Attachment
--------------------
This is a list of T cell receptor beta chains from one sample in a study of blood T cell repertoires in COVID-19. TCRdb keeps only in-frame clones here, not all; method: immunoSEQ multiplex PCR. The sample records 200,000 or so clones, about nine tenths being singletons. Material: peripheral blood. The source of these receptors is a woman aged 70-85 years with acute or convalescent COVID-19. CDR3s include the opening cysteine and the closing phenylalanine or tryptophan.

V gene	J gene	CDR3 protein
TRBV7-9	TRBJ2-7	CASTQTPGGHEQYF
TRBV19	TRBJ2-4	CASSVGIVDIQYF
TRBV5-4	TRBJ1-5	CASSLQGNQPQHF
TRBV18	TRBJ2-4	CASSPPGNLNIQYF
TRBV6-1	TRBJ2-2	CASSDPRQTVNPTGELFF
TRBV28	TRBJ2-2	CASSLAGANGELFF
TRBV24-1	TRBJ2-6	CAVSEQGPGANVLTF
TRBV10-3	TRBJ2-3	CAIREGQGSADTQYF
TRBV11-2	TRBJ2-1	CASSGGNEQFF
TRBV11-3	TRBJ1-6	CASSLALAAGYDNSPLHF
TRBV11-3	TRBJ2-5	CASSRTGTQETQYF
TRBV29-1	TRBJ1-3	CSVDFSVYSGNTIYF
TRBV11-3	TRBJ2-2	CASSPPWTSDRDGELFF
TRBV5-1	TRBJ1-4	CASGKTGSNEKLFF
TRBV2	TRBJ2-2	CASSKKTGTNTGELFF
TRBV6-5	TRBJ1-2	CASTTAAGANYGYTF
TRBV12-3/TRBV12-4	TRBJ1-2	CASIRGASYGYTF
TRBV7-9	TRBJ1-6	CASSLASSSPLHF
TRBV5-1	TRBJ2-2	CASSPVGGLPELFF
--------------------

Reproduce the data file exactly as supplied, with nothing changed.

This is a list of T cell receptor beta chains from one sample in a study of blood T cell repertoires in COVID-19. TCRdb keeps only in-frame clones here, not all; method: immunoSEQ multiplex PCR. The sample records 200,000 or so clones, about nine tenths being singletons. Material: peripheral blood. The source of these receptors is a woman aged 70-85 years with acute or convalescent COVID-19. CDR3s include the opening cysteine and the closing phenylalanine or tryptophan.

V gene	J gene	CDR3 protein
TRBV7-9	TRBJ2-7	CASTQTPGGHEQYF
TRBV19	TRBJ2-4	CASSVGIVDIQYF
TRBV5-4	TRBJ1-5	CASSLQGNQPQHF
TRBV18	TRBJ2-4	CASSPPGNLNIQYF
TRBV6-1	TRBJ2-2	CASSDPRQTVNPTGELFF
TRBV28	TRBJ2-2	CASSLAGANGELFF
TRBV24-1	TRBJ2-6	CAVSEQGPGANVLTF
TRBV10-3	TRBJ2-3	CAIREGQGSADTQYF
TRBV11-2	TRBJ2-1	CASSGGNEQFF
TRBV11-3	TRBJ1-6	CASSLALAAGYDNSPLHF
TRBV11-3	TRBJ2-5	CASSRTGTQETQYF
TRBV29-1	TRBJ1-3	CSVDFSVYSGNTIYF
TRBV11-3	TRBJ2-2	CASSPPWTSDRDGELFF
TRBV5-1	TRBJ1-4	CASGKTGSNEKLFF
TRBV2	TRBJ2-2	CASSKKTGTNTGELFF
TRBV6-5	TRBJ1-2	CASTTAAGANYGYTF
TRBV12-3/TRBV12-4	TRBJ1-2	CASIRGASYGYTF
TRBV7-9	TRBJ1-6	CASSLASSSPLHF
TRBV5-1	TRBJ2-2	CASSPVGGLPELFF